One year after my baby died, a neighbor called social services and my son was taken from me. If I were thinking clearly, this would have rocked me into sobriety. This is what people expect to happen when your child is ripped from your home. In reality, you feel more powerless and more like a failure, which makes you take more pills. It is impossible to make good decisions when your brain is not working.
A judge placed my case in drug court. I failed a few drug screens and my levels were getting so high that the judge knew I was going to die, and at this point, I was okay with that. The judge locked me up to detox. I thought I was going to die in that cell. I was so sick. However, when I came home I knew what I needed to do. I hated my social worker. She was hard on me. When I completed A, B, C to get my son back, she presented me with D, E, F. It made me so mad. The expectations kept changing. Today, I realize how fortunate I was to have her and the judge who cared enough to stay on me. I was also blessed that my son was placed in a foster home of a woman I knew. She was great with my son, and he was safe.
Following my jail detox experience, I never used pills again. I have been clean for six years. However, I traded one addiction for another and began drinking. Three years ago, I met someone who reminded me of who I am in Christ. They reminded me that God, my daddy, is a king and I am His princess. I don’t understand God and the decisions He makes, but I knew I needed Him. I forgave God for not giving me what I wanted and accepted the grace he was offering. God’s grace overwhelms me. I have been sober for three years. I envision God sitting with me and telling me He loves me and is proud of me.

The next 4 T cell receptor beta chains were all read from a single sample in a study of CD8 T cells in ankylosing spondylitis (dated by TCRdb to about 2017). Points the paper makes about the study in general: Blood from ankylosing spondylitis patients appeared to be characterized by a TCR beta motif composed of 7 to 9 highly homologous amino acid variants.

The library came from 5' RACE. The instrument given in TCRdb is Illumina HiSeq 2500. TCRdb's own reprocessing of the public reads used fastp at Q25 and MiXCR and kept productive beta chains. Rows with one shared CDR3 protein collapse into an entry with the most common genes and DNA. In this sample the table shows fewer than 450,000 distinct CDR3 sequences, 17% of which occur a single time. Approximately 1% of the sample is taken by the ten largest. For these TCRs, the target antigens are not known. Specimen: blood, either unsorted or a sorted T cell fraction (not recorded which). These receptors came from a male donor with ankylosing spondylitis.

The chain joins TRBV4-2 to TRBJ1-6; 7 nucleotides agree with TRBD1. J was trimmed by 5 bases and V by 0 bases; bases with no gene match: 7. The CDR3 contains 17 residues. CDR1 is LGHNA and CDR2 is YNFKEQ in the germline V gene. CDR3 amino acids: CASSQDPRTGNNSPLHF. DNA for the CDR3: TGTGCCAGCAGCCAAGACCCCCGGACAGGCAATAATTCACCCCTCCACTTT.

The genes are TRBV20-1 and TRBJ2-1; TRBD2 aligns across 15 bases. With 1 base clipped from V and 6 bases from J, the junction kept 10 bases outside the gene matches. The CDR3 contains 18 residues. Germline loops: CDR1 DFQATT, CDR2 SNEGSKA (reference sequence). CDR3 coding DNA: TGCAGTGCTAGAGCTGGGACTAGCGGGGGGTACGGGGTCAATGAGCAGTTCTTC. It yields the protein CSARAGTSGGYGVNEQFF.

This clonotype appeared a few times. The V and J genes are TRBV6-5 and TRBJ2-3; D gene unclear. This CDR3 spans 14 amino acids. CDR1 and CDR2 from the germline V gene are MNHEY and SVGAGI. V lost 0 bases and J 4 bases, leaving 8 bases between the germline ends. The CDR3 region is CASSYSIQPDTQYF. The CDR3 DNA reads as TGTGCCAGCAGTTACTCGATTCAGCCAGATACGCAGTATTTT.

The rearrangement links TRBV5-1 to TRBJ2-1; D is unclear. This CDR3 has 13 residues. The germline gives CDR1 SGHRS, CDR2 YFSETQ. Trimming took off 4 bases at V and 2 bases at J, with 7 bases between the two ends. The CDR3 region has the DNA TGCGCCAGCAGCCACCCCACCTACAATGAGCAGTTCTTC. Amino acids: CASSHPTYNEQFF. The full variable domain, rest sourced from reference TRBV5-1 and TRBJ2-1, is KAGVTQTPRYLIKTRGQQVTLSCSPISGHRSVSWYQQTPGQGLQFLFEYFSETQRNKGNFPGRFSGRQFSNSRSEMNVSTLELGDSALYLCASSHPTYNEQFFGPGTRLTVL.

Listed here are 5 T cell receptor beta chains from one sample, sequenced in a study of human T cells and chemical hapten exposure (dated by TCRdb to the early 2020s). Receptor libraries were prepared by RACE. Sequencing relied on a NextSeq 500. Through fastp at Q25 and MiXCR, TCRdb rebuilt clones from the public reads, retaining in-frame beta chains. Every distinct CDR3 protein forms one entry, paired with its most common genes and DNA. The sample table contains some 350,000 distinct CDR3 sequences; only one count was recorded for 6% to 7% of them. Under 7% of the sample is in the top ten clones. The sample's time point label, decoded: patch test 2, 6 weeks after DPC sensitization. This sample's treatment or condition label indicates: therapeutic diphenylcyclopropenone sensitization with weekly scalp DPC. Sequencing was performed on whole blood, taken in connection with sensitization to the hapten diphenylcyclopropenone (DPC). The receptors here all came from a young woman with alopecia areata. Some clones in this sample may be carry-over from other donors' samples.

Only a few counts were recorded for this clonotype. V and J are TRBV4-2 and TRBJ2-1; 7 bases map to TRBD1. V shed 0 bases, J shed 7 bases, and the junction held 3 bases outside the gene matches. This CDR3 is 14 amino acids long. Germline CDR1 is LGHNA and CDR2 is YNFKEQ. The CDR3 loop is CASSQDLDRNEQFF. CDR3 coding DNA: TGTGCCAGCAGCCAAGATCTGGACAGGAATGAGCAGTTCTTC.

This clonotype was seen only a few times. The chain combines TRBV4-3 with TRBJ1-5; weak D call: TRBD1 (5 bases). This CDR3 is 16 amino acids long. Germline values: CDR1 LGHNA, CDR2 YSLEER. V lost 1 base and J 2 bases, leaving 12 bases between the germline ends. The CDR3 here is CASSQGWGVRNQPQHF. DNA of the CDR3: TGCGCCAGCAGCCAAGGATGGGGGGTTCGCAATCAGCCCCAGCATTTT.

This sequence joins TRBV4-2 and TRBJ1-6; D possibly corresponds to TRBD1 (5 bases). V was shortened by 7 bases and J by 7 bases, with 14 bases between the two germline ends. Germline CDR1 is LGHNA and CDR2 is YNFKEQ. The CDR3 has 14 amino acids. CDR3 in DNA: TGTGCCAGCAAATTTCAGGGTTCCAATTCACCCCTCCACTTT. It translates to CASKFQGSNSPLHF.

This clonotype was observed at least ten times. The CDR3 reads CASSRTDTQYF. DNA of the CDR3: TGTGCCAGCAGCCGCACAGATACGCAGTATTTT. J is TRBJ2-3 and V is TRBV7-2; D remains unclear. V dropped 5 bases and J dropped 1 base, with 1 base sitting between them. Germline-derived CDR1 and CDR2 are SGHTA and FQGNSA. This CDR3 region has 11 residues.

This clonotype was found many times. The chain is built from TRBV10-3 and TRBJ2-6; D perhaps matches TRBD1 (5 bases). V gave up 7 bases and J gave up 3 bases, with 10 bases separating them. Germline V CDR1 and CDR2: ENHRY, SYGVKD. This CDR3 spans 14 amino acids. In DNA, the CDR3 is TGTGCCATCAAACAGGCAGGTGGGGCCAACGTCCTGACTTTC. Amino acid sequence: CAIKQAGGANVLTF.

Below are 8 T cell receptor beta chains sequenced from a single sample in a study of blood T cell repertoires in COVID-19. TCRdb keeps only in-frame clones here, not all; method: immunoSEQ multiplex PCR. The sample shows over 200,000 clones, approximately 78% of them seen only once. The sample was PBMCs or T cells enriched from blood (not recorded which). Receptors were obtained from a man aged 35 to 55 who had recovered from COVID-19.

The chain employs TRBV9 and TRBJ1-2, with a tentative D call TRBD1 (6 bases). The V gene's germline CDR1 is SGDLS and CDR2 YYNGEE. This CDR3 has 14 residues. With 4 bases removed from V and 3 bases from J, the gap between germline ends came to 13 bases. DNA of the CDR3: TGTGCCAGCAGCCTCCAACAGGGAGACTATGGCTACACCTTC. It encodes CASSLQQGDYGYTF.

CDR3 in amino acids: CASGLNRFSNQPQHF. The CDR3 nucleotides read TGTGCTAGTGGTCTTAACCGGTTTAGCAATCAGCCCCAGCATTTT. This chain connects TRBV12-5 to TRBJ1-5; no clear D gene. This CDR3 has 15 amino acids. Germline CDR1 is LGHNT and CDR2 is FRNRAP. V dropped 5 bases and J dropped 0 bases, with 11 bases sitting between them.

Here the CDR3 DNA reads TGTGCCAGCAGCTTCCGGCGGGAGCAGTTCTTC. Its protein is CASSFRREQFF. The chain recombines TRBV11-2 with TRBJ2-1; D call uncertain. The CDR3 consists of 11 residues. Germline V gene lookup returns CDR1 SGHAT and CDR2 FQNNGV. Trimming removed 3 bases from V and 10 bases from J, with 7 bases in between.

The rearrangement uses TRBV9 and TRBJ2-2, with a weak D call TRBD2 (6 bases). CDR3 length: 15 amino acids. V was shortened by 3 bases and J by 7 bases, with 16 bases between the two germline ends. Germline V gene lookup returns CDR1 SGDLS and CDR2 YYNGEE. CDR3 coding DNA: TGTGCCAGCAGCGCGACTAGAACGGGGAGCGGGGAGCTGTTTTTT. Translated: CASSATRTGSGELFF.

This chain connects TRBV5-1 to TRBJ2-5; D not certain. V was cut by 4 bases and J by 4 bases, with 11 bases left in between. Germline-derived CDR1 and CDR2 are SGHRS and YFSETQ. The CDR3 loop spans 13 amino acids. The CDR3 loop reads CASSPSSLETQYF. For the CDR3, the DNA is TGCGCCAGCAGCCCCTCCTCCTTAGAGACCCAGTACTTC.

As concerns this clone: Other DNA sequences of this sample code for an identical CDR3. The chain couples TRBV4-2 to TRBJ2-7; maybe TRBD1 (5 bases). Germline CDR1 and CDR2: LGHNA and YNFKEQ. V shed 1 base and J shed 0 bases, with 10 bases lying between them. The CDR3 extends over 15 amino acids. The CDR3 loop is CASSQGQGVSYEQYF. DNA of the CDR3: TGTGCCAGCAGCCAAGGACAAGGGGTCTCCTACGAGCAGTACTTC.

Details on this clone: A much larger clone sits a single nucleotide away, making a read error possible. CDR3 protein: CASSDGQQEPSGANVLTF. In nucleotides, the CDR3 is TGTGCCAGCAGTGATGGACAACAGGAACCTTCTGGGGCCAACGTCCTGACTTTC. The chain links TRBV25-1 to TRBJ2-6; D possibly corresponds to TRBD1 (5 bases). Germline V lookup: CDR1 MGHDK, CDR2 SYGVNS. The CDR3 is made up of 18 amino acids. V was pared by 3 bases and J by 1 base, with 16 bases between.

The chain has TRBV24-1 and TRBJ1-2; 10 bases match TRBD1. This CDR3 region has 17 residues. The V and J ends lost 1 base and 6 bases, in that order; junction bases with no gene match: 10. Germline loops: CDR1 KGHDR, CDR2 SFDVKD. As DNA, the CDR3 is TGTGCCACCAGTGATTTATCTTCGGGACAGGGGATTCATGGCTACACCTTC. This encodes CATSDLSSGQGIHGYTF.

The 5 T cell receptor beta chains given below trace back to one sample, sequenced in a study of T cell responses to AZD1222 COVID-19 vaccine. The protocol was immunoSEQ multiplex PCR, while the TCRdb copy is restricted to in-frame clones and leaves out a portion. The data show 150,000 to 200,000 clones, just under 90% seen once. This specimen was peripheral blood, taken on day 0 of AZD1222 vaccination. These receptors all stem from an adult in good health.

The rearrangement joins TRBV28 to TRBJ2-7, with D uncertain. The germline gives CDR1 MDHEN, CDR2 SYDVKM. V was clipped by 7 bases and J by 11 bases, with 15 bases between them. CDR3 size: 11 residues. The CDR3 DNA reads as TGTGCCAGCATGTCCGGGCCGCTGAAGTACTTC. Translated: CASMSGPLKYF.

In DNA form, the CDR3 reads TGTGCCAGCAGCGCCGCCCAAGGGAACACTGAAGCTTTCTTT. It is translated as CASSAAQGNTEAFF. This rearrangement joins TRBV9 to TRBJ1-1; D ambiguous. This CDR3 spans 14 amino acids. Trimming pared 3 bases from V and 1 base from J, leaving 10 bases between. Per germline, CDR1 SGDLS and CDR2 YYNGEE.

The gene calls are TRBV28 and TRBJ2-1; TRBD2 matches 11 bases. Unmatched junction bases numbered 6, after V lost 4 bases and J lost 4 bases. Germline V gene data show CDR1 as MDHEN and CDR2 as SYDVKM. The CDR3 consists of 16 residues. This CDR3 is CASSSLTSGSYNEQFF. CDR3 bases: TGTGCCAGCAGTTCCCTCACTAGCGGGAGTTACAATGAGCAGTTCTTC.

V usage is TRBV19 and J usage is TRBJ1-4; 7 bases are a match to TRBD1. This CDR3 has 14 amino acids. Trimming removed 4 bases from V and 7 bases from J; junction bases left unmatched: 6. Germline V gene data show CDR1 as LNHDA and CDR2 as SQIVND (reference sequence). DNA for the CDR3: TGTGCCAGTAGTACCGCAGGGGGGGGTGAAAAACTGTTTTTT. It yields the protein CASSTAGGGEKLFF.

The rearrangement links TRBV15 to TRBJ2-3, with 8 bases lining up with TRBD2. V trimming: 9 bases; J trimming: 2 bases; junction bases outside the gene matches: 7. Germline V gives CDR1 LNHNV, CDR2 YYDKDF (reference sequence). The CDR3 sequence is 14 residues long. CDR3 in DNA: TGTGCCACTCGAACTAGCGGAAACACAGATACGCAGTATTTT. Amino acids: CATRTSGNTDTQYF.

If you are a Christian or someone who loves someone with an addiction, love them, pray for them, wait for them to be ready. Your love will make a greater impact than your anger, disappointment or judgment. These drive us further toward destruction. Don’t give up on us.
I wish my transformation had magically healed my family, but it has been hard work to restore my relationship with my children. I hurt them and I can’t take that away. My son had to transition back into our house. He is doing great now. I think my girls have forgiven me. Their dad and I co-parent and this is working well. The girls and I have built a special relationship. Sometimes, I wish I could go back and have a “normal” life with my girls, but I’ve learned that different can be good too. My children had to learn who I was clean and sober, and they had to learn to trust that I would stay that way. That takes time, but it is so worth the wait.
Life isn’t perfect, but now I know I have an inner strength that did not exist before, and it feels great.
This story originally appeared in Facing Addiction in Knox County, a publication of The Facing Project that was organized by Union College in Barbourville, Kentucky.